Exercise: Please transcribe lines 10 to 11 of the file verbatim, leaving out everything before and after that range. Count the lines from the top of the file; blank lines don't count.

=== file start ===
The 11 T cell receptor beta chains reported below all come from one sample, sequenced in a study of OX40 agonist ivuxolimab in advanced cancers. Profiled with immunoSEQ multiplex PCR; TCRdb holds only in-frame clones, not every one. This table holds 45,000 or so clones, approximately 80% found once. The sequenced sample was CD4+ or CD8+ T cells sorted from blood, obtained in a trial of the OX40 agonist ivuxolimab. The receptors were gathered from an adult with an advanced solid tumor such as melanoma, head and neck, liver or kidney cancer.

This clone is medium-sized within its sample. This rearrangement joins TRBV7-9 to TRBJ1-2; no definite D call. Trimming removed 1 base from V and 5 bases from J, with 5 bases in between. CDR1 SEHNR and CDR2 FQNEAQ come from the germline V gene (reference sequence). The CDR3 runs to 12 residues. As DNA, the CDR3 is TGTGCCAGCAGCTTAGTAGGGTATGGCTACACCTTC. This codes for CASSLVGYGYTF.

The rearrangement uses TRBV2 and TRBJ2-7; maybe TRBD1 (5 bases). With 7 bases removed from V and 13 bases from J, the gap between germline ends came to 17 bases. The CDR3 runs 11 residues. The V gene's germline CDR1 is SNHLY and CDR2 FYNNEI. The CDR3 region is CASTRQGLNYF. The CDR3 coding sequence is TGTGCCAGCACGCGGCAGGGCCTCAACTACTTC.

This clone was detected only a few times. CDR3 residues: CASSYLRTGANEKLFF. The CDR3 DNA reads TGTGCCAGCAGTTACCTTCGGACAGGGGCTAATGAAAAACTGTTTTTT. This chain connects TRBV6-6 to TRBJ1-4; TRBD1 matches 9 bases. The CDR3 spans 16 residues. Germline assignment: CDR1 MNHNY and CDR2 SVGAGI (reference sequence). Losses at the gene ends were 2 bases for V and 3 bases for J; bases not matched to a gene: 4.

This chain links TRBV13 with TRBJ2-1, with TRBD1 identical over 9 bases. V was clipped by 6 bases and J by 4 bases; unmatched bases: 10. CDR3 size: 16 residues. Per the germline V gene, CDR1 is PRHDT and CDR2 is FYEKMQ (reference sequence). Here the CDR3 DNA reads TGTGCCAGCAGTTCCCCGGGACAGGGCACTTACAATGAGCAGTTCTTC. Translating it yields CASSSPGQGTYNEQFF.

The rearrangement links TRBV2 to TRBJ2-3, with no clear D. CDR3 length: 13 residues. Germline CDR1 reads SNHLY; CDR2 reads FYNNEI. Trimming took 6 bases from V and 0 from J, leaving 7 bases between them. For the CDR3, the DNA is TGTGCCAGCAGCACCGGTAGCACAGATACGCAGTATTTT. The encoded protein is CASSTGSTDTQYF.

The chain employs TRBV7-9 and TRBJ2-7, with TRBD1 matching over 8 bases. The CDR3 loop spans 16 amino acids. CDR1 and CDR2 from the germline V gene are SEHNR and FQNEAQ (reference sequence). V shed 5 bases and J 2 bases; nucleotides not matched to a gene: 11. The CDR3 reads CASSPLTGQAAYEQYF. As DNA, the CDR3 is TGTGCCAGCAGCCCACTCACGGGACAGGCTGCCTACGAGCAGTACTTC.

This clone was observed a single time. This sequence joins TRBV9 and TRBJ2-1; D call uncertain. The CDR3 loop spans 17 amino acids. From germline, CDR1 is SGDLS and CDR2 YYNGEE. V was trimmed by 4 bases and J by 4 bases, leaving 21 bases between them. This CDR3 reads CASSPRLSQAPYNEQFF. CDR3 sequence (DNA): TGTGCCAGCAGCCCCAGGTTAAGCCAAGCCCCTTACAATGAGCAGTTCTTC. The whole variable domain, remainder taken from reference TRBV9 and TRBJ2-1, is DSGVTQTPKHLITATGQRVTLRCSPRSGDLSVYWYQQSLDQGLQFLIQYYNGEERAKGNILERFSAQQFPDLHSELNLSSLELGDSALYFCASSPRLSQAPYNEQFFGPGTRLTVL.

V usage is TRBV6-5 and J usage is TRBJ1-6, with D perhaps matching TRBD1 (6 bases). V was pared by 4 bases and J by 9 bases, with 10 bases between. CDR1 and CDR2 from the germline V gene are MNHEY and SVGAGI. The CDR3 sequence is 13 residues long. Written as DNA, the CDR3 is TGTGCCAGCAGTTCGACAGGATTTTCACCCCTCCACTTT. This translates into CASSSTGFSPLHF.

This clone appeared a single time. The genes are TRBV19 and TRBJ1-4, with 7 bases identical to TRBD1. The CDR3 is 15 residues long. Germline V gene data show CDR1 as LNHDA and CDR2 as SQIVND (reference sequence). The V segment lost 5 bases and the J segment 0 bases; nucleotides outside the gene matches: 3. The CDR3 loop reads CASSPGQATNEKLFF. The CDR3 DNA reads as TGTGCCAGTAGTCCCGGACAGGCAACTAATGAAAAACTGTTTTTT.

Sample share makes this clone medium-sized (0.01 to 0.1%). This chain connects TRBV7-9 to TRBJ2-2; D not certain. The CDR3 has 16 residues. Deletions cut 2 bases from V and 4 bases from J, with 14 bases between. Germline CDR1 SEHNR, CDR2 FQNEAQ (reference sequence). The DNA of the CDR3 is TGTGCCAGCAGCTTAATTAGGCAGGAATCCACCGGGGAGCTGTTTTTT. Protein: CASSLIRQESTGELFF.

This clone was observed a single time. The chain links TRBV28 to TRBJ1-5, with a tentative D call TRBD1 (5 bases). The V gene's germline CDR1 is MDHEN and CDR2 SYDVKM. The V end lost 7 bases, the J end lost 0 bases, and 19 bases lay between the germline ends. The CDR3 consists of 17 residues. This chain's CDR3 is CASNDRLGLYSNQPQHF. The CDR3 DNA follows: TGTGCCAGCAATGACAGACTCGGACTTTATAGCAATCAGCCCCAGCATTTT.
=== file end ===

This clone appeared a single time. The genes are TRBV19 and TRBJ1-4, with 7 bases identical to TRBD1. The CDR3 is 15 residues long. Germline V gene data show CDR1 as LNHDA and CDR2 as SQIVND (reference sequence). The V segment lost 5 bases and the J segment 0 bases; nucleotides outside the gene matches: 3. The CDR3 loop reads CASSPGQATNEKLFF. The CDR3 DNA reads as TGTGCCAGTAGTCCCGGACAGGCAACTAATGAAAAACTGTTTTTT.

Sample share makes this clone medium-sized (0.01 to 0.1%). This chain connects TRBV7-9 to TRBJ2-2; D not certain. The CDR3 has 16 residues. Deletions cut 2 bases from V and 4 bases from J, with 14 bases between. Germline CDR1 SEHNR, CDR2 FQNEAQ (reference sequence). The DNA of the CDR3 is TGTGCCAGCAGCTTAATTAGGCAGGAATCCACCGGGGAGCTGTTTTTT. Protein: CASSLIRQESTGELFF.